The D5500 offers beginners a lot of creative control, the touch-screen display is a useful addition and the sensor captures high levels of detail. It's a pleasing camera, but it's no game-changer.
Touch sensitive screen
Built in Wi-Fi
High resolution sensor with no anti-aliasing filter
Expensive compared to D5300
Slow focusing in Live View
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Nikon has two DSLR series aimed at beginners. The cheaper D3000-series cameras like the D3300 are for outright novices, while the D5000-series cameras, including this D5500, are designed for people still learning but ready for some more advanced techniques.
The D5500 is the newest version of Nikon's popular top-end entry-level camera, which is updated fairly regularly and, as such, with each new version the camera improves incrementally without facing too much of a massive overhaul.
In fact, the D5500 features the same 24.2 million pixel APS-C sized (DX format) sensor as its predecessor, the D5300. This sensor has no anti-aliasing filter, which makes it better able to resolve detail than those with an optical low pass filter. This does mean that there is a possibility of moire patterning appearing in certain images, but it hasn't proven to be a problem for the D5300.
The camera also features the same EXPEED 4 processor and a 3.2 inch 1,037,000-dot LCD screen on a vari-angle bracket. The biggest difference to be found here is that the screen is now touch sensitive. Along with the screen, there's an optical viewfinder which offers 95% coverage.
The sensitivity range stretches from ISO 100-25,600, which is the same as the D5300, but the top-end 25,600 figure is now the native capability of the D5500, rather than an expansion setting. It will be interesting to see if this means that image quality at higher sensitivities has been improved.
Like the D5300, the D5500 features a lightweight and slim monocoque construction, and there's been a slight redesign internally as the shape has changed somewhat.
Wi-Fi but no GPS
Interestingly, while the D5300 has a GPS unit built-in, the D5500 does not. There remains the inbuilt Wi-Fi connectivity though, so if you want to add GPS data you can do that via a smartphone connected to the camera. Alternatively, there's a Nikon GPS Unit GP-1A which is available as an optional extra.
Like the Nikon D810 and the Nikon D750, the D5500 has Nikon's new "Flat" Picture Control mode in addition to the usual Standard, Neutral, Vivid, Monochrome, Portrait and Landscape to tailor the look of JPEG stills and video footage. It's also possible to adjust the 'Clarity', or micro contrast settings for each of these modes, along with Saturation, Contrast and Sharpness. The Flat option is aimed specifically at video recording as it's often desirable to produce flat footage with a wide dynamic range for post-capture adjustment.
Along with Picture Control modes, there are also a number of Effects available, including Toy Camera and Miniature, but it's not possible to record raw files at the same time as JPEGs when these options are used.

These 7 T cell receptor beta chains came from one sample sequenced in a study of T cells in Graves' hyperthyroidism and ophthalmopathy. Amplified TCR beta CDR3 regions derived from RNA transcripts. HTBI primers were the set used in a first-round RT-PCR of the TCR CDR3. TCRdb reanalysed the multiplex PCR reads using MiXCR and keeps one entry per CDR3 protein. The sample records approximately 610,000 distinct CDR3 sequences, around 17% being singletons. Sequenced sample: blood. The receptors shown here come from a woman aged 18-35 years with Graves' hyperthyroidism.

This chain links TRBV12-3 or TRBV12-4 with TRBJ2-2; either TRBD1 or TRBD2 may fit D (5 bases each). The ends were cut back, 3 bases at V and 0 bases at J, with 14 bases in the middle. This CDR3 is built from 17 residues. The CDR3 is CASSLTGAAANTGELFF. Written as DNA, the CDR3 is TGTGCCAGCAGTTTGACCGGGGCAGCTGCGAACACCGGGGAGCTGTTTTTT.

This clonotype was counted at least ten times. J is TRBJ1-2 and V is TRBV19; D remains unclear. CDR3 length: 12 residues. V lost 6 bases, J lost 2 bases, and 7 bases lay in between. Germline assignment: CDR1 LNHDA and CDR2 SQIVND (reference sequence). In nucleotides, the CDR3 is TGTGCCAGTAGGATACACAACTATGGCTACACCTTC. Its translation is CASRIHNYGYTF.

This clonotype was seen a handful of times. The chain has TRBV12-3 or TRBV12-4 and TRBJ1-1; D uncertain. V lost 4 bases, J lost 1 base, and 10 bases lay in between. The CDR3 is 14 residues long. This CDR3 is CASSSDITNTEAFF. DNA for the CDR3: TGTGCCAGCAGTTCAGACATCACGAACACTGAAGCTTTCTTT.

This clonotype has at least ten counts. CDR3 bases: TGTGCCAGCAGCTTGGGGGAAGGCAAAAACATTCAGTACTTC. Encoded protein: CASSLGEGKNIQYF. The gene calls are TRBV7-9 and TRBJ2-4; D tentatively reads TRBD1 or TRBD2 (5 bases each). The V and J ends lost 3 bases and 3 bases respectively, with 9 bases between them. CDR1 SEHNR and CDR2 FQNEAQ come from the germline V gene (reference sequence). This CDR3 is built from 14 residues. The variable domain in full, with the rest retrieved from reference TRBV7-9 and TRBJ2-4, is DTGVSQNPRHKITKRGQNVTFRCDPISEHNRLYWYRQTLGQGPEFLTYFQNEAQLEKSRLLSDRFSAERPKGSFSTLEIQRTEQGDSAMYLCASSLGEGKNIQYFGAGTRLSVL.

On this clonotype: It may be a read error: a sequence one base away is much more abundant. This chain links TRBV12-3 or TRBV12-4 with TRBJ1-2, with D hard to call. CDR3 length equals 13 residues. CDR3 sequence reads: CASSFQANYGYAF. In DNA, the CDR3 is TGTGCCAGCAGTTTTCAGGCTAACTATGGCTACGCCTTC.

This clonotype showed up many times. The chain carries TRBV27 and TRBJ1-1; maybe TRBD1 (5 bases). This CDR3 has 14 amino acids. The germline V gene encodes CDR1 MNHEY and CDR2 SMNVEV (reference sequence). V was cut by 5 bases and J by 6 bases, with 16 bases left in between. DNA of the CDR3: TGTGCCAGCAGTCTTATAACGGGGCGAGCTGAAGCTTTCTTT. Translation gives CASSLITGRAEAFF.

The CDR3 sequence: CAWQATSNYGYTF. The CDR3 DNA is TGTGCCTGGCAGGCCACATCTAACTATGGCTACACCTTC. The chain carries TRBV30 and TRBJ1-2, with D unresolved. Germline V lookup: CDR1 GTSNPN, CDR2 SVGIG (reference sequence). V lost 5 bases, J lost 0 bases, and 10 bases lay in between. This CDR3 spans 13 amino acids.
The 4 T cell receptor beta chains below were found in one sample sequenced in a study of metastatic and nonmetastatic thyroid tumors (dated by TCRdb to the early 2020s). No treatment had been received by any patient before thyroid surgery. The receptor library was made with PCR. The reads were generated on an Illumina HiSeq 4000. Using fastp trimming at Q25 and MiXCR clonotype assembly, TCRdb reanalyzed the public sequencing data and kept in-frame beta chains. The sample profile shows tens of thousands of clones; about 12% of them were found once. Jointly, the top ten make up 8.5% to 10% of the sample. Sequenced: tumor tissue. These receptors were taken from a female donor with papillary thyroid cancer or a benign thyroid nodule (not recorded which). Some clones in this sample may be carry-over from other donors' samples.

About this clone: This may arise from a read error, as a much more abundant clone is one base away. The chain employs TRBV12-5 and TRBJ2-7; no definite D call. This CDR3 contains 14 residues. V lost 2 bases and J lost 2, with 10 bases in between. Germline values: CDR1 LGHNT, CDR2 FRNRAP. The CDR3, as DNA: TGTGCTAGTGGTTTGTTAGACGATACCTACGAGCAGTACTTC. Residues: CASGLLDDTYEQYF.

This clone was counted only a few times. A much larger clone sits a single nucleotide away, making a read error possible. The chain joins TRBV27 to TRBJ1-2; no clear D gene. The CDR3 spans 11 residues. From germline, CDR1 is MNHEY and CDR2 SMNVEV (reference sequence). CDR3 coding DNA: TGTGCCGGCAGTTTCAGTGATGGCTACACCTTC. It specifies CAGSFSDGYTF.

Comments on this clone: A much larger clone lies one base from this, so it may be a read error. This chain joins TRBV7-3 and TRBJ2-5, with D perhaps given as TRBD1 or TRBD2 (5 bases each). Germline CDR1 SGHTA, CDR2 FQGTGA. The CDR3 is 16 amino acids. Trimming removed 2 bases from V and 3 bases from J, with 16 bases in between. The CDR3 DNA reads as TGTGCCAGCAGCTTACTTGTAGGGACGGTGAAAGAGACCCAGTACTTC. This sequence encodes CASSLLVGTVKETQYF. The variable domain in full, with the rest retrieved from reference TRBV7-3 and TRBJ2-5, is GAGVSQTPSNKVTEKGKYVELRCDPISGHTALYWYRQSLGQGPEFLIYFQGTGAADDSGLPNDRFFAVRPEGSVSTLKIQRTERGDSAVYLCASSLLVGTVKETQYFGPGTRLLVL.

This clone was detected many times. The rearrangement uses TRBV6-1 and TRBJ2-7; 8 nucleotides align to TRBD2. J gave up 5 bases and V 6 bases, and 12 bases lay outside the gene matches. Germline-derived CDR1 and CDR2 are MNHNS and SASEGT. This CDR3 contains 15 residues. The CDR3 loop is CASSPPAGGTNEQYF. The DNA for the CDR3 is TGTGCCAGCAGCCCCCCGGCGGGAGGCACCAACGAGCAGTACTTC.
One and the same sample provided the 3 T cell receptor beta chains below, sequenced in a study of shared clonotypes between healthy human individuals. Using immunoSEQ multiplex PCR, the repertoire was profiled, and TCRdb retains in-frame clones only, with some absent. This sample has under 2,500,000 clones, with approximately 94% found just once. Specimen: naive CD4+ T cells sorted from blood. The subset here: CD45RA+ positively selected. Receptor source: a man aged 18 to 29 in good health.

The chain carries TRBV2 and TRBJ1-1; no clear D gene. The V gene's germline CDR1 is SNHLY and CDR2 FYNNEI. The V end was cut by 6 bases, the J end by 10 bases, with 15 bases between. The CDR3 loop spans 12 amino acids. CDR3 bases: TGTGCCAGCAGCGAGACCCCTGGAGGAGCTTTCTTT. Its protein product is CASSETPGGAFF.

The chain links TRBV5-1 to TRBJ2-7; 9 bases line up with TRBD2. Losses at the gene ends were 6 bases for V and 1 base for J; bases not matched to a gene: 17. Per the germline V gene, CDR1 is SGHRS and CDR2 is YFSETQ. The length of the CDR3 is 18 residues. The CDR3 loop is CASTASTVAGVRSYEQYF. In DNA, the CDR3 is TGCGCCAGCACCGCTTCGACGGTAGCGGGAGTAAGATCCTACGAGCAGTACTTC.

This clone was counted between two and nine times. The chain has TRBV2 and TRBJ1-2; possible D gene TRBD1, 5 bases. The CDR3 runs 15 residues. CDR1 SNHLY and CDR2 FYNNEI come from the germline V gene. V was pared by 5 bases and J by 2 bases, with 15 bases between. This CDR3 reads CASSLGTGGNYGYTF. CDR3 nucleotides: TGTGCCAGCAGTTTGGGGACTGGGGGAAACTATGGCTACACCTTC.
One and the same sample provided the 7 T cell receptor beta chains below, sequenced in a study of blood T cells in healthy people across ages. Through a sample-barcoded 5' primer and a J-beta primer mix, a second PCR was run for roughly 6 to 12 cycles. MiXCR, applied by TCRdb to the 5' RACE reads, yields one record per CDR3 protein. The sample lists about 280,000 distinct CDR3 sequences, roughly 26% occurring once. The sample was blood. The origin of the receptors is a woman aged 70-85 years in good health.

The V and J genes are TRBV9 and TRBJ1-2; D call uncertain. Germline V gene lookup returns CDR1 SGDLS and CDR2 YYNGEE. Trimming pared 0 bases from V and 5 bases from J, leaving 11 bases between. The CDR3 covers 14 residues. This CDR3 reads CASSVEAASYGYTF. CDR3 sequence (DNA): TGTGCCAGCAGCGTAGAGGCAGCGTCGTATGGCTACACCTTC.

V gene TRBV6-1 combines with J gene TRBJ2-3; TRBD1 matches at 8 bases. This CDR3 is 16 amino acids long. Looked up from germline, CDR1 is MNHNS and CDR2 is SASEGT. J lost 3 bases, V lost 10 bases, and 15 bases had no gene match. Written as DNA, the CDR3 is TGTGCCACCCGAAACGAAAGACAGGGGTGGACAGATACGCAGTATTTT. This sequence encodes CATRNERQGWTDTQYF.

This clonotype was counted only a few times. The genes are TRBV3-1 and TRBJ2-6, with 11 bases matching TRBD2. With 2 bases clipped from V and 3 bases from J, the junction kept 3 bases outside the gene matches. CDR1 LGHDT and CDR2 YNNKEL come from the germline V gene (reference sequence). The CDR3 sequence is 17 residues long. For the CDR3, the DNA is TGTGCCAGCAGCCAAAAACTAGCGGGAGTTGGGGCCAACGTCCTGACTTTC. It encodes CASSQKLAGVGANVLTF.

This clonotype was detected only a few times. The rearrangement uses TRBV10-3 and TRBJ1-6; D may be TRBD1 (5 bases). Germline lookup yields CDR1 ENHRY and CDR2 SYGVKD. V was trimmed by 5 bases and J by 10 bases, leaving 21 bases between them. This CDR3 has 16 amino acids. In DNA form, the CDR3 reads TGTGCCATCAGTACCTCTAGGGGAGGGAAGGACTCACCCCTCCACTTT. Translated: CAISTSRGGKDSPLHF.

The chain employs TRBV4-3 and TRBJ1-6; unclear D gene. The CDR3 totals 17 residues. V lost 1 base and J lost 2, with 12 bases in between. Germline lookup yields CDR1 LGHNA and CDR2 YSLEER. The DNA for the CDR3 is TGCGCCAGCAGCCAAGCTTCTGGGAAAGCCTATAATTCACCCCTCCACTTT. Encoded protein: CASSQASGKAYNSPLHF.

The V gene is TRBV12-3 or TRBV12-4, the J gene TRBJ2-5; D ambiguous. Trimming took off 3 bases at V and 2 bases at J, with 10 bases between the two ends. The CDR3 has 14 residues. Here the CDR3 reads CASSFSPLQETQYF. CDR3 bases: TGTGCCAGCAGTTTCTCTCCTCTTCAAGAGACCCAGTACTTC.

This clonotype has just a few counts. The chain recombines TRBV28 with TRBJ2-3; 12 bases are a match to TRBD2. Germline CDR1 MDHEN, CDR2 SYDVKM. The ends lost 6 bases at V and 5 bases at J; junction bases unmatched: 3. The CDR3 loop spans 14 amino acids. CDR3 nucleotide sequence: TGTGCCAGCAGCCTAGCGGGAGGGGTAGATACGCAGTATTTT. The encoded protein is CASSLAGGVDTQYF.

On the subject of video recording, the D5500 has the same specification as the D5300 and Full HD (1080) recording is possible at 50/60p. The touchscreen can be used to move the AF point and shift focus during shooting.
Like the D5300, the D5500 has the Multi-CAM 4800DX autofocus module with 39 TTL phase detection focus points, 9 of which are cross-type. It's also possible to shoot continuously at a maximum rate of 5fps (frames per second).
The D5500 uses the same EN-EL14a battery as the D5300, but Nikon says that the battery life has been increased from 600 shots to 820, both pretty impressive figures but the latter meaning you should be able to shoot all day with ease.
As standard, the Nikon D5500 ships with the same 18-55mm collapsible kit lens that comes with the D3300. You can also buy it body only if you already have some lenses that you can use with the camera.
The D500 goes head-to-head with Canon's brand new EOS 760D and 750D, which both also feature a 24.2 million pixel APS-C sized sensor, sit at the top of Canon's entry-level line-up and are available for a similar price to the D5500.
Amy has been writing about cameras, photography and associated tech since 2009. Amy was once part of the photography testing team for Future Publishing working across TechRadar, Digital Camera, PhotoPlus, N Photo and Photography Week. For her photography, she has won awards and has been exhibited. She often partakes in unusual projects - including one intense year where she used a different camera every single day. Amy is currently the Features Editor at Amateur Photographer magazine, and in her increasingly little spare time works across a number of high-profile publications including Wired, Stuff, Digital Camera World, Expert Reviews, and just a little off-tangent, PetsRadar.